The welterweight division holds some of the elite wrestlers in all of MMA, as champion Johny Hendricks was a standout collegiate wrestler at Oklahoma State University. Former champ Georges St-Pierre used his takedowns and takedown defense to hold the belt for years, while Robbie Lawler, Tyron Woodley, Jake Ellenberger and Kelvin Gastelum have all shown their prowess on the canvas.
“There’s no secret (to the win streak),” Brown stated. “I stayed on the grind. I kept working hard every day. I stayed in the gum and I didn’t let it get me down. I didn’t let it slow me down.
“I stayed true to who I am. If you work hard enough, the good things are going to happen to you. Whether it’s success in the Octagon or out of it.”
As far as UFC president Dana White is concerned, the decision to remove TJ Grant and Nate Diaz from the official UFC rankings was a simple one.
They are not currently active.
White, during an interview on “UFC Tonight” Wednesday, discussed the issue. Both fighters were taken out of the rankings earlier this week, while former UFC champion Dominick Cruz remained in the bantamweight Top-10 despite being off longer than either Grant or Diaz.
“Everyone is talking about Nate Diaz being removed and so has TJ Grant, for inactivity,” White said. “Early on, we let Dominick hold the title for as long as we did. But it’s unfair for the guys who are staying active.
“When you have a guy like TJ and they have an injury, that’s pretty serious, so they get dropped. When they come back, they’ll get added back. The same for Diaz. He’s not taking any fights and we’re not sure when he will. When he comes back, he’ll be ranked again.”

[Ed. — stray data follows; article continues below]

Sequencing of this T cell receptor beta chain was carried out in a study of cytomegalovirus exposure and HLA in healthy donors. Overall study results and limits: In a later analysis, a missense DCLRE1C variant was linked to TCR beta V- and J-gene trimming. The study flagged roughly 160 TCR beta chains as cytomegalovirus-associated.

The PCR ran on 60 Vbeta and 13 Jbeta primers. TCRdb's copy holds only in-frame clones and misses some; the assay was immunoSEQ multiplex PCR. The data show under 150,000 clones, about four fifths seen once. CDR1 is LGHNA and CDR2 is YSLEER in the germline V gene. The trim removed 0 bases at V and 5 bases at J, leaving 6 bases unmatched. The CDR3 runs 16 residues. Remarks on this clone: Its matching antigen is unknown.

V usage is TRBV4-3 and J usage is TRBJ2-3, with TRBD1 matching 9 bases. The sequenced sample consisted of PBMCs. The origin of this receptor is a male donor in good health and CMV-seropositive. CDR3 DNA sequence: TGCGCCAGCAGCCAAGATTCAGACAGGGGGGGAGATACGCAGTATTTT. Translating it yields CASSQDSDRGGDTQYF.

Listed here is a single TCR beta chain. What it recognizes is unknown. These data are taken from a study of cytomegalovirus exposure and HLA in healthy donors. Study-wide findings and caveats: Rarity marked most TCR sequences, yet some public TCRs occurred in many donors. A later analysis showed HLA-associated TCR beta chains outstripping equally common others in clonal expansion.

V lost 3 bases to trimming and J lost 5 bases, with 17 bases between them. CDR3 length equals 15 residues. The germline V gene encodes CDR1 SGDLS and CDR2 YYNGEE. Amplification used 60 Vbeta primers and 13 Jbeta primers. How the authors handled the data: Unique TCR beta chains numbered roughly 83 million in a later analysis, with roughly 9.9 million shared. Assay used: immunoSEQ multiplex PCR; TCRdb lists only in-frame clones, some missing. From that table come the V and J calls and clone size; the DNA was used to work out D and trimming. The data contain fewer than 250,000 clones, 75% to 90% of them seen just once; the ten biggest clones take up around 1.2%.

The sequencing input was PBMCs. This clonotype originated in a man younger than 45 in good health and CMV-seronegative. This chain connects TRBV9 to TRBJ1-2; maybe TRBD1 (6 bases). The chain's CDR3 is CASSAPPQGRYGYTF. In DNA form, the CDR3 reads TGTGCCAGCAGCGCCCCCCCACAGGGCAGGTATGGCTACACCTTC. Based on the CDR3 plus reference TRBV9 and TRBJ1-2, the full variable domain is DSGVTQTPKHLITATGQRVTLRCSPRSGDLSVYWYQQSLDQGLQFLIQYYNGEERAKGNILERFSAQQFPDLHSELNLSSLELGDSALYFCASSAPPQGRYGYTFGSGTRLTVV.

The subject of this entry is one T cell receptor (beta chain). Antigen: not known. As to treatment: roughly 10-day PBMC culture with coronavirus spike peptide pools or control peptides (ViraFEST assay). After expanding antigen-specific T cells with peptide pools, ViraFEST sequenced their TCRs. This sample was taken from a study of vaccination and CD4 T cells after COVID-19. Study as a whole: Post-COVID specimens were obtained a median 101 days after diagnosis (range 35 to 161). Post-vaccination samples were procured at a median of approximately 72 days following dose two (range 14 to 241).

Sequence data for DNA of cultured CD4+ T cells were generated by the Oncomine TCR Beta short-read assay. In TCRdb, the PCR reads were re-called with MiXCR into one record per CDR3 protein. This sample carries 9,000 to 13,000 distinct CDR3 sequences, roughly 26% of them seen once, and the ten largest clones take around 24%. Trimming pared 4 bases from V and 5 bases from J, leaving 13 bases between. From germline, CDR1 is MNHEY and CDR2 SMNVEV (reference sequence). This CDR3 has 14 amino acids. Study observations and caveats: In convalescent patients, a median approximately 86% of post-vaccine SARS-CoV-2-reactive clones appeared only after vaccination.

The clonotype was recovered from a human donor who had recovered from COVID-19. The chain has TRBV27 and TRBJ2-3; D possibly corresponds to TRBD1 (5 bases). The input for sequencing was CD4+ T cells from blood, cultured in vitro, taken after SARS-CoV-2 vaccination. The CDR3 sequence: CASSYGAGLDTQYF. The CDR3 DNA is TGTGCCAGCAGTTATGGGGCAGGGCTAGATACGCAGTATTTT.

Grant (21-5) has been out of action since a win last May over Gray Maynard. He was slotted for a title shot in the lightweight division, but a concussion suffered in training scrapped that. The Canadian has remained on the sidelines due to lingering effects from that injury.
Diaz (17-9) fought in November and stopped Maynard. He has publicly stated a desire for a new UFC contract, but just signed a deal in 2012 before taking on Benson Henderson for the title.
Meanwhile, Cruz (19-1) hasn’t competed since 2011 when he bested Demetrious Johnson. Officials stripped him of the title earlier this year after a groin injury took him out of a fight with Renan Barao to unify the belts.
During Wednesday’s edition of “UFC Tonight,” it was reported that former UFC fighter Chris Lytle is in talks to box Roy Jones, Jr. You might remember Jones as the person Anderson Silva most wanted to test himself against inside the squared circle.
Lytle retired from MMA in 2011 after submitting Dan Hardy. He went 5-1 over his last six fights, which spanned two years.
He found success inside the cage and the boxing ring, winning the Indiana Boxing Association light heavyweight title and defending it twice. Lytle, 39 years old, amassed a 13-1-1 record in boxing, including five straight wins from 2004-05.
That was his last boxing fight, though, as he shifted complete focus to MMA after defeating Omar Pittman in 2005.
Lytle is a firefighter and ran for the Indiana State Senate in 2012. He told Ariel Helwani that he would be “happy every second I was in there with him.”
Now, Jones’ resume is an incredible one. The 45-year-old posted a 57-8 record with 40 career knockouts, including a recent decision victory in Russia to win the WBU cruiserweight title.
In his career, Jones has defeated the likes of Felix Trinidad, Antonio Tarver, John Ruiz, James Toney and Bernard Hopkins. He has held 14 world titles, spanning 160 pounds to 200-plus when he became the WBA heavyweight champion.
During the program, Chael Sonnen was asked his take on a potential Lytle-Jones bout.
“This is not his world,” Sonnen said. “If (Lytle) uses his jab, uses his footwork and has a perfect night. And Roy shows up sick, tired and injured, Roy still wins in the first round.”